A little bit of sunshine and a sheltered spot, plus a few blooming wildflowers – in this case, dandelions and Alexanders, alongside a south Wales coastal road – and out came the flying critters: solitary bees a’buzzing, various species of flies a’flying and hoverflies a’hovering. Spring is off to a flying start!
I only managed to grab an hour’s walk today, once again dodging the rain showers that have been rolling in throughout the day. I thought I might blog about the wild garlic that’s covering every inch of the wilder areas in Penarth’s Alexandra Park but decided it would be better to wait until the flowers are at their peak as that would make for better photos. Then, as I was checking out the garlic and taking a few shots, my eye was caught by the number of insects sitting on their leaves, basking in the fleeting patches of sunshine, braving the weather on this mostly grey wet day. So here they are …
Devil’s-bit scabious (Succisa pratensis) has a beautiful flower that paints the wildflower meadows at Lavernock Nature Reserve in shades of purple lusciousness and provides some very welcome late summer nectar and pollen to a host of insects, particularly bees, flies and butterflies.
And that name? Well, the story goes that the devil was not pleased that the plant’s medicinal properties were healing the skin conditions of people suffering from bubonic plague and scabies so, in a fit of rage, he tried to kill off the plant by biting off the ends of the plant’s roots. Ever the party pooper!
At first glance I thought this big brute was a hoverfly, ’cause I know there are some very large hoverflies, but one look at those eyes told me otherwise. Meet Tachina grossa, the largest Tachnid fly in Britain and Europe.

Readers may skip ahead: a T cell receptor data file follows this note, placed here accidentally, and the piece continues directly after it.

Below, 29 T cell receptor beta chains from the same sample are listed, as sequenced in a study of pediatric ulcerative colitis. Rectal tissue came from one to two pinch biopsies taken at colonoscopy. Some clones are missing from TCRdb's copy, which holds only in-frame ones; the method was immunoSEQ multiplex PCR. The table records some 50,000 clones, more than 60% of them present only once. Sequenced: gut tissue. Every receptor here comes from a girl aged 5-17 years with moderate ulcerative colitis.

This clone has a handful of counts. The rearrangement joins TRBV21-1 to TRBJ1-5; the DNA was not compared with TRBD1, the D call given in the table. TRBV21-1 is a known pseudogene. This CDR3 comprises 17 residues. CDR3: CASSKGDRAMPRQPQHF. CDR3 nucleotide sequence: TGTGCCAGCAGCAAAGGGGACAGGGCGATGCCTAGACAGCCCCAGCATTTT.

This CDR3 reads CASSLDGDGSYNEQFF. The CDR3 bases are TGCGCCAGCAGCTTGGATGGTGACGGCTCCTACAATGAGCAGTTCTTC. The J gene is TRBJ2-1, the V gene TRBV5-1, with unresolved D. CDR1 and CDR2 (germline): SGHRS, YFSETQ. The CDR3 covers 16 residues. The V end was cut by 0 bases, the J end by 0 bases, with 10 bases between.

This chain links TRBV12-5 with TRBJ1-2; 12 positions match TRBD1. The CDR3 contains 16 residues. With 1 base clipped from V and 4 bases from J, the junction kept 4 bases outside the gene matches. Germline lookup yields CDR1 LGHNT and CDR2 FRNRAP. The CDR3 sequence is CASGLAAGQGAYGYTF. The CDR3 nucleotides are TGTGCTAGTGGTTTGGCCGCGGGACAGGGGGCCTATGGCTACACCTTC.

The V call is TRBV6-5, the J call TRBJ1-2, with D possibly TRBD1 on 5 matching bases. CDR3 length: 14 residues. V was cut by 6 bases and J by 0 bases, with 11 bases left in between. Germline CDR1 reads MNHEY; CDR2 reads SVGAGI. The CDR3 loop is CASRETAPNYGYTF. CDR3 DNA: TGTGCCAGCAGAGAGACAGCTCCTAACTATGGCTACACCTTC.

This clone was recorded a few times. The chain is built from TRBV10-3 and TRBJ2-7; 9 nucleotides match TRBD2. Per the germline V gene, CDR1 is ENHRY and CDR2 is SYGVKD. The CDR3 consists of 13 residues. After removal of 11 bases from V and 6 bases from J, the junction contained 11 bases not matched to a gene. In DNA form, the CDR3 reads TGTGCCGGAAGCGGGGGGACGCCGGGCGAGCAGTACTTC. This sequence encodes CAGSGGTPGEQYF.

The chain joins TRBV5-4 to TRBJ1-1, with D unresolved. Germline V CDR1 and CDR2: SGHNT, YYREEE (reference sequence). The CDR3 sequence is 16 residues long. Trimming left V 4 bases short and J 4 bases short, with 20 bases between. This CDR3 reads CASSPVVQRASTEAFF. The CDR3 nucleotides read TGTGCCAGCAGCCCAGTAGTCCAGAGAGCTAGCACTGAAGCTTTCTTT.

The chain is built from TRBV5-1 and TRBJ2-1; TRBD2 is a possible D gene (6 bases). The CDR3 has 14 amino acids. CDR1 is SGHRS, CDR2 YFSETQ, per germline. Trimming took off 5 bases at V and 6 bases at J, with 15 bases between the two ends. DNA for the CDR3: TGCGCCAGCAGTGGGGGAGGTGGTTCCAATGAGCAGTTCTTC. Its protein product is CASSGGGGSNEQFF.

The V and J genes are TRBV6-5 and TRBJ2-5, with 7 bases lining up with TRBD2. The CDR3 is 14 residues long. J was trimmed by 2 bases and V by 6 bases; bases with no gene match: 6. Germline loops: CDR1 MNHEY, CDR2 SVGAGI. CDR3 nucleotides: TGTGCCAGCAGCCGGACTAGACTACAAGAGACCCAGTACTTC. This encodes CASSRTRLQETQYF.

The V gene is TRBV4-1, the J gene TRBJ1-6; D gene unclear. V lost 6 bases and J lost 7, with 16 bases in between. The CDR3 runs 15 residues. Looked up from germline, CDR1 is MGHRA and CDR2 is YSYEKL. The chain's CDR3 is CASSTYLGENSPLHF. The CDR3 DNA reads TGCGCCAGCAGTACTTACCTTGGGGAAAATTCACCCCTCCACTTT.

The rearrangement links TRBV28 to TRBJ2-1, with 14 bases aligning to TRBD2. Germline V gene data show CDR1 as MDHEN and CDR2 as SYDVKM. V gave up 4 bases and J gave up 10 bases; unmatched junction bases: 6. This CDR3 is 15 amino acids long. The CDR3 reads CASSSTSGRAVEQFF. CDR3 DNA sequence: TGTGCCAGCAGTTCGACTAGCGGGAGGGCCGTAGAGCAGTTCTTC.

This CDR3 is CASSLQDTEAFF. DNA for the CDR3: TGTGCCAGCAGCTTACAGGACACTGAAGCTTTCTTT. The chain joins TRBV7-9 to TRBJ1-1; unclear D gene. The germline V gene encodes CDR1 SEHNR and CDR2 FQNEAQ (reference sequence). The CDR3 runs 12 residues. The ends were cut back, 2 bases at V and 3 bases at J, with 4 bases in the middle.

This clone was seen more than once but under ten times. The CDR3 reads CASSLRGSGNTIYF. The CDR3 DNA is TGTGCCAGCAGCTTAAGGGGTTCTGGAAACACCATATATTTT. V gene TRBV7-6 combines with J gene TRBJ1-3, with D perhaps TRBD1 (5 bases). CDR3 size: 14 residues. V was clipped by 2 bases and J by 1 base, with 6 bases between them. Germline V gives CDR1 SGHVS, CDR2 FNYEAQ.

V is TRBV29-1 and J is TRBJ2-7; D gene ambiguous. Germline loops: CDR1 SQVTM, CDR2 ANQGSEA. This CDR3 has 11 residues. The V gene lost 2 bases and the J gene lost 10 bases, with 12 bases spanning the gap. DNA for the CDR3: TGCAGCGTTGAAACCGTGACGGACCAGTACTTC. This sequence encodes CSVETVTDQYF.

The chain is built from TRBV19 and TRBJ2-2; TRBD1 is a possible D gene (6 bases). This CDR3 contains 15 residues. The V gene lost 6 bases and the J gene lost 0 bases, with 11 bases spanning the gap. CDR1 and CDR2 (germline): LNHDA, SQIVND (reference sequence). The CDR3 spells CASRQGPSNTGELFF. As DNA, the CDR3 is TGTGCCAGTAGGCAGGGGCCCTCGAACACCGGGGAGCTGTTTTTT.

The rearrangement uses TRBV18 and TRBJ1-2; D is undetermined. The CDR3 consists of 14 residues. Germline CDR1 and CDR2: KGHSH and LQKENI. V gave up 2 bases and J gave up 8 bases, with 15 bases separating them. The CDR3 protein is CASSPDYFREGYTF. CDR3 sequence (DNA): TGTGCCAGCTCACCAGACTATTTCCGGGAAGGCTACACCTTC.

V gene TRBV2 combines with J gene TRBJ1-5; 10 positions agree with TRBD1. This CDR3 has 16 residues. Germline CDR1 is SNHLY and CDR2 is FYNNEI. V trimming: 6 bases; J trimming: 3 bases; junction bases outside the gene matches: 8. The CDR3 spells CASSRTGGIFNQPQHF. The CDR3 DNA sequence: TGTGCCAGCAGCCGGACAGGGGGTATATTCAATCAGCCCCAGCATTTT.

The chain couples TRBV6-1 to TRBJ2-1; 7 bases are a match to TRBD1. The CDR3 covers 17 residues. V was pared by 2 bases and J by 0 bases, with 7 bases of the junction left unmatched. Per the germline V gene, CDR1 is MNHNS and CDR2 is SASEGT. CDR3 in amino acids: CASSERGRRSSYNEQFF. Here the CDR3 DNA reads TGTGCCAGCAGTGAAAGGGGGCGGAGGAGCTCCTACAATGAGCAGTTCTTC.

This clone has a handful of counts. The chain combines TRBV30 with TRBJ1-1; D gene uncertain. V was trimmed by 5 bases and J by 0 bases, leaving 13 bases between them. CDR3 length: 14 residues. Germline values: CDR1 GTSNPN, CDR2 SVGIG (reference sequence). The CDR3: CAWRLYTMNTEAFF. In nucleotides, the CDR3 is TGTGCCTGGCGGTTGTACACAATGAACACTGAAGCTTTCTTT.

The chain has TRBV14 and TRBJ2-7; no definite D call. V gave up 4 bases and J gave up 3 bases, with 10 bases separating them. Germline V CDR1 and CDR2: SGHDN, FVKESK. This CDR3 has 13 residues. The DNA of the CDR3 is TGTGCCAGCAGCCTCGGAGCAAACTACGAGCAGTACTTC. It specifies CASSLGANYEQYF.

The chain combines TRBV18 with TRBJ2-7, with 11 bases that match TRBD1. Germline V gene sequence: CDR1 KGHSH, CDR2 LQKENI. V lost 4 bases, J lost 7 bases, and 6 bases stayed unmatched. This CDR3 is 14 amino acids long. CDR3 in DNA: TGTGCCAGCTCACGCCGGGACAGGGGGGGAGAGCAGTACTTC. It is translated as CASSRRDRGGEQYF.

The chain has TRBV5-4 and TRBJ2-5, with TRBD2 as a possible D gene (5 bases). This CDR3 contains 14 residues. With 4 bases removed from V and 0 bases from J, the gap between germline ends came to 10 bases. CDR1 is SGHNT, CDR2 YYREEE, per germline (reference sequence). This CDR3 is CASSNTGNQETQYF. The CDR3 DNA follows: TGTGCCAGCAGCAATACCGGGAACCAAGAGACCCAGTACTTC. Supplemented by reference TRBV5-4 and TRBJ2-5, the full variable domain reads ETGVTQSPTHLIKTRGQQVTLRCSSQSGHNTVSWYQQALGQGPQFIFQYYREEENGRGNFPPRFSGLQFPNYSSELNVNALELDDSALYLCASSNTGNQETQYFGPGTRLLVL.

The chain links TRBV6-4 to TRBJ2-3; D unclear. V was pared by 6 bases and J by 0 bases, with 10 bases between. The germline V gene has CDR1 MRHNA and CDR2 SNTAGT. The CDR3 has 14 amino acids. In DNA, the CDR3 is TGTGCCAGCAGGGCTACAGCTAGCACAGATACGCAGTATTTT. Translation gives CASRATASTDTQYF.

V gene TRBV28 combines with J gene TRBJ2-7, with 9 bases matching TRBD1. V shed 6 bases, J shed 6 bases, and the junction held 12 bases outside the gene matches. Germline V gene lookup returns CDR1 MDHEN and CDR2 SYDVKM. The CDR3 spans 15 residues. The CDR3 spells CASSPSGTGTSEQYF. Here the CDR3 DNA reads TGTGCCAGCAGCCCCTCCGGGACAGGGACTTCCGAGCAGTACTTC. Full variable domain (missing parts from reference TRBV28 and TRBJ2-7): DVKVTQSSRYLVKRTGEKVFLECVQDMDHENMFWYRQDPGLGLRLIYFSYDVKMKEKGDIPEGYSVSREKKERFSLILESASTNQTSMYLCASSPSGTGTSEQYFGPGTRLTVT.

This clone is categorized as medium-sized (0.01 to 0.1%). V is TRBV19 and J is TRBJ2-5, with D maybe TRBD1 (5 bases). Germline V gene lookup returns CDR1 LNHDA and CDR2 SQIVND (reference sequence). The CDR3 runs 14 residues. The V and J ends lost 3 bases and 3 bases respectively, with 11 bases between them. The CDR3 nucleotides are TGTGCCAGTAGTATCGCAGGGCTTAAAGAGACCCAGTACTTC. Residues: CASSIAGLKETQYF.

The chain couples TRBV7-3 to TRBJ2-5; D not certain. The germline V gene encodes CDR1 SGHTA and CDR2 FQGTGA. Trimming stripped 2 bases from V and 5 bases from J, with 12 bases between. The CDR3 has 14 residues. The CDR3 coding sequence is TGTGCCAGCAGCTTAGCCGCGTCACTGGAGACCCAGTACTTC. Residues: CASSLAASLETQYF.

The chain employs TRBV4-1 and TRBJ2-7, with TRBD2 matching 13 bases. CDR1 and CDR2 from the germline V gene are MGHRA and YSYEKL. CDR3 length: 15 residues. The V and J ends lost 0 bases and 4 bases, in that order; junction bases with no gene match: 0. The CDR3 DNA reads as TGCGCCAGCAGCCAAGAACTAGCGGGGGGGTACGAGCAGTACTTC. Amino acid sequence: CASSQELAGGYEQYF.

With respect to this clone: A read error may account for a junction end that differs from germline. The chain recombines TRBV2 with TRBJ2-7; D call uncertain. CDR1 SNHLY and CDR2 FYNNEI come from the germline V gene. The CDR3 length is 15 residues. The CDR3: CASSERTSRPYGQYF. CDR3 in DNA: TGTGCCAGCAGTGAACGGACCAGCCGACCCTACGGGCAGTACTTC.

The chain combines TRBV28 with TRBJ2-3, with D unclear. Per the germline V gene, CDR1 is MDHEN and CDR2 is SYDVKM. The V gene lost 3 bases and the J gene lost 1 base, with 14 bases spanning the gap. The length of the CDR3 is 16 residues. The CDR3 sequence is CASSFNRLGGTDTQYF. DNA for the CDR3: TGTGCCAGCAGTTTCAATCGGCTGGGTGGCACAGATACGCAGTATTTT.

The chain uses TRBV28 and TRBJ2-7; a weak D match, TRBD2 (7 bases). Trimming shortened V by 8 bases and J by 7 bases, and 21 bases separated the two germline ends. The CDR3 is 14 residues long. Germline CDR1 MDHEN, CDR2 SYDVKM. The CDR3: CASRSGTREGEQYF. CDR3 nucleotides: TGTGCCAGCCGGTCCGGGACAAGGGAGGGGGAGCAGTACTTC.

As you can see, it feeds on pollen and nectar and, though it’s harmless to us humans, it’s no friend of moths. The female Tachina grossa lays her eggs on living larvae, in particular the large hairy caterpillars of the Oak eggar moth and the Fox moth. The fly larvae eat the caterpillars from the inside, eventually but not immediately killing them.
So, it may look kind of cute in the photograph below but I’m just glad I’m not a large hairy caterpillar.
Last Sunday, on #WildflowerHour, the challenge was to find #plantsforpollinators, i.e. to find wildflowers that support a variety of the insects that act as pollinators. I had found several different insects on Bramble flowers last week so posted a series of photos that showed them. And that gave me the idea for day 13 of #30DaysWild, namely to see what insects I could find on the local Bramble bushes. It was overcast and a bit cooler today, so I didn’t see as many butterflies as last week, but there were bees and bumblebees, flies and hoverflies, one butterfly, and a number of bugs and beetles. Here they are …
‘If all mankind were to disappear, the world would regenerate back to the rich state of equilibrium that existed ten thousand years ago. If insects were to vanish, the environment would collapse into chaos.’
~ E. O. Wilson (1929 – ), American biologist, environmentalist, author
I was handing out the cigars last Monday!
Now, you might well think me more than a little mad to be excited about the birth of a fly but this was the first time I had tried rearing one … and it was actually successful, which bodes well for the fact that I’m intending to take part in a fly-rearing investigation this summer (more on that closer to the time).